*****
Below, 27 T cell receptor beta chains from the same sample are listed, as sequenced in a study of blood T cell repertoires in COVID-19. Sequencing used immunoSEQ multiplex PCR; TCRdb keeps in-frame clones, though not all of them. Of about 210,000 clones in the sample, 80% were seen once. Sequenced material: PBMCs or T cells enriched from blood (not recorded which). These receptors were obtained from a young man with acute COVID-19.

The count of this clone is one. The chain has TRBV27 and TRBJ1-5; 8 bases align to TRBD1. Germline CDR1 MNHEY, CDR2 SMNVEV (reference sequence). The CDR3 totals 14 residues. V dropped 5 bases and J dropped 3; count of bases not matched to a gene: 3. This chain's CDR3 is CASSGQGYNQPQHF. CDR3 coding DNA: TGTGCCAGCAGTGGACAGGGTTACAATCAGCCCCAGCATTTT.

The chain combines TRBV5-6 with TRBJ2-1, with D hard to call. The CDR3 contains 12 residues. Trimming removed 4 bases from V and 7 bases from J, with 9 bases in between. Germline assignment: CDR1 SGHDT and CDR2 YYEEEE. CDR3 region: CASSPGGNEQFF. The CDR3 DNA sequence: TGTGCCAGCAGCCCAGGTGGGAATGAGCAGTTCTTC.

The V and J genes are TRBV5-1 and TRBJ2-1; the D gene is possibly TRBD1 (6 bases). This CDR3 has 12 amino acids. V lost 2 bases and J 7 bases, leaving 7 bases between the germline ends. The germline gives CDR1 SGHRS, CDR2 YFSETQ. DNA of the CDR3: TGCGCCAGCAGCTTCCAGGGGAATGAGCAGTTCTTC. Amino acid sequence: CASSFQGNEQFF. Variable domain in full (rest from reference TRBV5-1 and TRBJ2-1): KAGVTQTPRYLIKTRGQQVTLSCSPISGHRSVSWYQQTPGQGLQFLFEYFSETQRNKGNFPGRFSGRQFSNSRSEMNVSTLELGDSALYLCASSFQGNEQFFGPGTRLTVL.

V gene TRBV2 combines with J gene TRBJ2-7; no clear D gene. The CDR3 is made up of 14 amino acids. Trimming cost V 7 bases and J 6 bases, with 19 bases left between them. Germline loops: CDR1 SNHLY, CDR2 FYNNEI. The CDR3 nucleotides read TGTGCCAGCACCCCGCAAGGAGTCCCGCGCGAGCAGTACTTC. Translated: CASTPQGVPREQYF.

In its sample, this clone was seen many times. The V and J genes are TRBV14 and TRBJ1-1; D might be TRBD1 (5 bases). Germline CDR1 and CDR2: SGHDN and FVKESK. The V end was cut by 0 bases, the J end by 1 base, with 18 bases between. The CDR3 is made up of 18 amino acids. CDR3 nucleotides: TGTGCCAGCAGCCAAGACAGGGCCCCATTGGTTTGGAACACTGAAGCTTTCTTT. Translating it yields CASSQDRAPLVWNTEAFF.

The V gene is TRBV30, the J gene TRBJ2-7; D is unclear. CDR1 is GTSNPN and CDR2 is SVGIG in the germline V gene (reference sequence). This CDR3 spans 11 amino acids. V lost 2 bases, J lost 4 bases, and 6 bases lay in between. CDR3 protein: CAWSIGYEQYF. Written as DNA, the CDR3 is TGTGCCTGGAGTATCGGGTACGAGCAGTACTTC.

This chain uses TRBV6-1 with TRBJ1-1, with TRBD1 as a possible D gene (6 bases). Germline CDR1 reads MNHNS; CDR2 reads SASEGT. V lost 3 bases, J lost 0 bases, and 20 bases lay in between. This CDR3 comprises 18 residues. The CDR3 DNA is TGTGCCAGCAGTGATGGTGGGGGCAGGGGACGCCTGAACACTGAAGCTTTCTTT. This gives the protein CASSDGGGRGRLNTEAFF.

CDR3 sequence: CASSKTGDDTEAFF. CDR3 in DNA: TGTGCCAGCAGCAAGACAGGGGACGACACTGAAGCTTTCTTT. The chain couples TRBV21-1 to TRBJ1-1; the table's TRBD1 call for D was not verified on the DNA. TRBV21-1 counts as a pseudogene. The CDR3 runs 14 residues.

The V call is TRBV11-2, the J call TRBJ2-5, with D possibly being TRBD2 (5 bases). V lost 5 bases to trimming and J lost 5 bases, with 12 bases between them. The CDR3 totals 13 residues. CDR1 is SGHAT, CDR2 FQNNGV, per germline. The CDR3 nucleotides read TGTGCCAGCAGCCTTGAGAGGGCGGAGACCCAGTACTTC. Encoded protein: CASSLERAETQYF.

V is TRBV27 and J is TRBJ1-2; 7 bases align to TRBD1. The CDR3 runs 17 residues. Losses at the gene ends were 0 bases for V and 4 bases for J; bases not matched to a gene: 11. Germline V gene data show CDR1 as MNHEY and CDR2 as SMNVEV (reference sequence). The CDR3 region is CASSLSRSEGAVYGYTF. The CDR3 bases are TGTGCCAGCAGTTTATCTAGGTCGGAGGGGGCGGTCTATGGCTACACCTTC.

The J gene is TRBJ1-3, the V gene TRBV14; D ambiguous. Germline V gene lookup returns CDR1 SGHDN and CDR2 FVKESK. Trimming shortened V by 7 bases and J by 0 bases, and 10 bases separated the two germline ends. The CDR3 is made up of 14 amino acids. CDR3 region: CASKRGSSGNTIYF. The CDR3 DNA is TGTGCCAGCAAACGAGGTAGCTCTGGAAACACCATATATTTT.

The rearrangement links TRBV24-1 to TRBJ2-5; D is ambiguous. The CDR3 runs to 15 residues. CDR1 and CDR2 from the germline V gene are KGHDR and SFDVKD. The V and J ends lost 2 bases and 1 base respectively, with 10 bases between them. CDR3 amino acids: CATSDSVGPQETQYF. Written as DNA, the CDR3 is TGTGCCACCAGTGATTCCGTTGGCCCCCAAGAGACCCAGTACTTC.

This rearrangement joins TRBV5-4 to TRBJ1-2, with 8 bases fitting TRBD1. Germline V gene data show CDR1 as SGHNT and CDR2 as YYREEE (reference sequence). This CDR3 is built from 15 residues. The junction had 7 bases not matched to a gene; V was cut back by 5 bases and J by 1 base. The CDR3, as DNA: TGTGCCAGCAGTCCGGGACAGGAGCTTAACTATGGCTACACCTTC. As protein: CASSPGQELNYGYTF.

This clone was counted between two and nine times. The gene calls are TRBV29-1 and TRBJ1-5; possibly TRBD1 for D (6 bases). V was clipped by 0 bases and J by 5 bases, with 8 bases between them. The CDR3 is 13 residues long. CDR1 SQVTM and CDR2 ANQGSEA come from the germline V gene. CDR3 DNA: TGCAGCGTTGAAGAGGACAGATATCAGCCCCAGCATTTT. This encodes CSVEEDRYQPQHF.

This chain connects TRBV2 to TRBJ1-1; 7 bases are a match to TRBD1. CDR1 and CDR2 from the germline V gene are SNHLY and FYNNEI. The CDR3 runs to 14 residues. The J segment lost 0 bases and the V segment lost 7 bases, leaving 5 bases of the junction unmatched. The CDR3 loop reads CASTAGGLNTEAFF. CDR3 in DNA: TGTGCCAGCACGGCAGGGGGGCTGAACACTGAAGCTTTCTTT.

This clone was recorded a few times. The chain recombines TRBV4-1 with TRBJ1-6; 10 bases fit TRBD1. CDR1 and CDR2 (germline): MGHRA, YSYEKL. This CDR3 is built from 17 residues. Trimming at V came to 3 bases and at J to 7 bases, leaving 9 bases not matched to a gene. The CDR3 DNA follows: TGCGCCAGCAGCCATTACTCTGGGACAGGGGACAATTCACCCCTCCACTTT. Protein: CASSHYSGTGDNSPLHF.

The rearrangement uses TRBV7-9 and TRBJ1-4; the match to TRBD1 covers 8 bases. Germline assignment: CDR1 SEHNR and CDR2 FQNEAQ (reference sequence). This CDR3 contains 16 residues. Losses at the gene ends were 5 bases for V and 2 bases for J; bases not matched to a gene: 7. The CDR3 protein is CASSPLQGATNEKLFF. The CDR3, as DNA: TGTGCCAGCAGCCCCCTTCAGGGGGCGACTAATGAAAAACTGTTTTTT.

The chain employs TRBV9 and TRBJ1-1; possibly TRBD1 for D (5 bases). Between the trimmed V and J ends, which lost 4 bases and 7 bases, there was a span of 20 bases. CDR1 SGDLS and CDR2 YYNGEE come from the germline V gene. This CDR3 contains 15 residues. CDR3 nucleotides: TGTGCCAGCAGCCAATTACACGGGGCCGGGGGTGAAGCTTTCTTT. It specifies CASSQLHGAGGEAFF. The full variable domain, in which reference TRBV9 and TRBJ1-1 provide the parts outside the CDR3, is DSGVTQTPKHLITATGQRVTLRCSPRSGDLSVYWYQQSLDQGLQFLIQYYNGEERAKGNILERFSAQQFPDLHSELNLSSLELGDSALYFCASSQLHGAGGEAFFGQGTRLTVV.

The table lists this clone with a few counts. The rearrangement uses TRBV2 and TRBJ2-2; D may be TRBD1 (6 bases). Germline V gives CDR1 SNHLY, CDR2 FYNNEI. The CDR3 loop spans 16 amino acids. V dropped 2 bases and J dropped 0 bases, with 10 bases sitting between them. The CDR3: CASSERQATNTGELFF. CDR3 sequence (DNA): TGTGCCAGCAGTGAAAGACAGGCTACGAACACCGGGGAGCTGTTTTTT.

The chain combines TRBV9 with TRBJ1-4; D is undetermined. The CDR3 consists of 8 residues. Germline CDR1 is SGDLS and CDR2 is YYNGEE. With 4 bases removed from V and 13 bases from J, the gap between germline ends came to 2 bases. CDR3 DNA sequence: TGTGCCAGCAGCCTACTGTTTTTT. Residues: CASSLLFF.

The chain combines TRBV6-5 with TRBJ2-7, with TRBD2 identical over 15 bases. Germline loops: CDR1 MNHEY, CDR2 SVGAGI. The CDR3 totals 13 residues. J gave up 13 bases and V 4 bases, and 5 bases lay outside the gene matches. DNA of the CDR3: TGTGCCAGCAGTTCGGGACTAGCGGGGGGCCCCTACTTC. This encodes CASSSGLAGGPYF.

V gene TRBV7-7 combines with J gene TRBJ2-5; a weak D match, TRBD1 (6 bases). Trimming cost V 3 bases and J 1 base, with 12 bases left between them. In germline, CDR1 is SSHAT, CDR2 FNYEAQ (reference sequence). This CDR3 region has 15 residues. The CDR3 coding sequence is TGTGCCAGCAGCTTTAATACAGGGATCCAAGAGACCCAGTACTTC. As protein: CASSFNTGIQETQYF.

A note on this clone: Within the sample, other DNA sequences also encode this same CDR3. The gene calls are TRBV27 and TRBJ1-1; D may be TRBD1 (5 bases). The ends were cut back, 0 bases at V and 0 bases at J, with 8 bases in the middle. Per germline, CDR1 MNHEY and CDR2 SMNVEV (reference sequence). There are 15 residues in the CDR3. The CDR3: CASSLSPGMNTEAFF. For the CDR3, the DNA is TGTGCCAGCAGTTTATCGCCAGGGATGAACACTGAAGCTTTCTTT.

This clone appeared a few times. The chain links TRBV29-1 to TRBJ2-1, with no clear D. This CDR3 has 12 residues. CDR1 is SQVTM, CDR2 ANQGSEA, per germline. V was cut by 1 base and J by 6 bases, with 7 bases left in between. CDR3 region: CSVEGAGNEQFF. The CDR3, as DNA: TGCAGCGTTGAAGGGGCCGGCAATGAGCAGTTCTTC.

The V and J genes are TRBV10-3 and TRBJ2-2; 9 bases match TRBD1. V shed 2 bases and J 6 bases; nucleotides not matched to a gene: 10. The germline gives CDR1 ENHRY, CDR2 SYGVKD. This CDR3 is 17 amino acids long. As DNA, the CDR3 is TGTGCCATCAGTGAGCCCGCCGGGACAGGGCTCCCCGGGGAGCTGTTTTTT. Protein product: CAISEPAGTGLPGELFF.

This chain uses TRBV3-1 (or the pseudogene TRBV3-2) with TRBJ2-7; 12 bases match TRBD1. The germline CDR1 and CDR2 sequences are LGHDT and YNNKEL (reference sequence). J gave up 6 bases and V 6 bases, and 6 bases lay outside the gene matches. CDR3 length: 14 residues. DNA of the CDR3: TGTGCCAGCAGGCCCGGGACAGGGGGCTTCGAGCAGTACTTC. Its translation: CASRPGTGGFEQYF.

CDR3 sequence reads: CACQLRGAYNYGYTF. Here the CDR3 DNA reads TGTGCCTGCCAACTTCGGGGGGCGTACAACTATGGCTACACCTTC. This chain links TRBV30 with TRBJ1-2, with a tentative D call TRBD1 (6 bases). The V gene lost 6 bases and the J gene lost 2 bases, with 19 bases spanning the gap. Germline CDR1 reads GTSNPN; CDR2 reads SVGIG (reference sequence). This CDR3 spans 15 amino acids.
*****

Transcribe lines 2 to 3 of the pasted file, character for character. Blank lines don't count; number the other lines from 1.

The count of this clone is one. The chain has TRBV27 and TRBJ1-5; 8 bases align to TRBD1. Germline CDR1 MNHEY, CDR2 SMNVEV (reference sequence). The CDR3 totals 14 residues. V dropped 5 bases and J dropped 3; count of bases not matched to a gene: 3. This chain's CDR3 is CASSGQGYNQPQHF. CDR3 coding DNA: TGTGCCAGCAGTGGACAGGGTTACAATCAGCCCCAGCATTTT.

The chain combines TRBV5-6 with TRBJ2-1, with D hard to call. The CDR3 contains 12 residues. Trimming removed 4 bases from V and 7 bases from J, with 9 bases in between. Germline assignment: CDR1 SGHDT and CDR2 YYEEEE. CDR3 region: CASSPGGNEQFF. The CDR3 DNA sequence: TGTGCCAGCAGCCCAGGTGGGAATGAGCAGTTCTTC.